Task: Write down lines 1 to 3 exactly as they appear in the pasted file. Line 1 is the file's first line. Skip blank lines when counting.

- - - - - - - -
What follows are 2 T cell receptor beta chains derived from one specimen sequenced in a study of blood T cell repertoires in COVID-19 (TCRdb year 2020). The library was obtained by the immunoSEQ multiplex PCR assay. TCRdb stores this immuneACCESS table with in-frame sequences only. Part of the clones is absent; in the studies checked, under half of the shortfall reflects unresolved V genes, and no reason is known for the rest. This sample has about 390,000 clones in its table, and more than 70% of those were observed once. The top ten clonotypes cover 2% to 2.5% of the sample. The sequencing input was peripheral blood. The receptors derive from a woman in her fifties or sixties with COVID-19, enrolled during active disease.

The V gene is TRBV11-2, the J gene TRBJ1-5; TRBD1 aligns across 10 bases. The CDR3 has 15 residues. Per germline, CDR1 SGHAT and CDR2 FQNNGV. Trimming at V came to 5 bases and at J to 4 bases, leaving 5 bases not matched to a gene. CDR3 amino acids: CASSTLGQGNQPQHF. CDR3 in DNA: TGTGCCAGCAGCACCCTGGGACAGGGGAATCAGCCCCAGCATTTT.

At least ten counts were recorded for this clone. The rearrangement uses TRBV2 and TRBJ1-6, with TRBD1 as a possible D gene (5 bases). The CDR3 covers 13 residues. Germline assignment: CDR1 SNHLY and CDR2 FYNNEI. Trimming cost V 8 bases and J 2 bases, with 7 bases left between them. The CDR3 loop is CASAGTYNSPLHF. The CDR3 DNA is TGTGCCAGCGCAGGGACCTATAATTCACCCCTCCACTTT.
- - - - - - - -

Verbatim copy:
What follows are 2 T cell receptor beta chains derived from one specimen sequenced in a study of blood T cell repertoires in COVID-19 (TCRdb year 2020). The library was obtained by the immunoSEQ multiplex PCR assay. TCRdb stores this immuneACCESS table with in-frame sequences only. Part of the clones is absent; in the studies checked, under half of the shortfall reflects unresolved V genes, and no reason is known for the rest. This sample has about 390,000 clones in its table, and more than 70% of those were observed once. The top ten clonotypes cover 2% to 2.5% of the sample. The sequencing input was peripheral blood. The receptors derive from a woman in her fifties or sixties with COVID-19, enrolled during active disease.

The V gene is TRBV11-2, the J gene TRBJ1-5; TRBD1 aligns across 10 bases. The CDR3 has 15 residues. Per germline, CDR1 SGHAT and CDR2 FQNNGV. Trimming at V came to 5 bases and at J to 4 bases, leaving 5 bases not matched to a gene. CDR3 amino acids: CASSTLGQGNQPQHF. CDR3 in DNA: TGTGCCAGCAGCACCCTGGGACAGGGGAATCAGCCCCAGCATTTT.

At least ten counts were recorded for this clone. The rearrangement uses TRBV2 and TRBJ1-6, with TRBD1 as a possible D gene (5 bases). The CDR3 covers 13 residues. Germline assignment: CDR1 SNHLY and CDR2 FYNNEI. Trimming cost V 8 bases and J 2 bases, with 7 bases left between them. The CDR3 loop is CASAGTYNSPLHF. The CDR3 DNA is TGTGCCAGCGCAGGGACCTATAATTCACCCCTCCACTTT.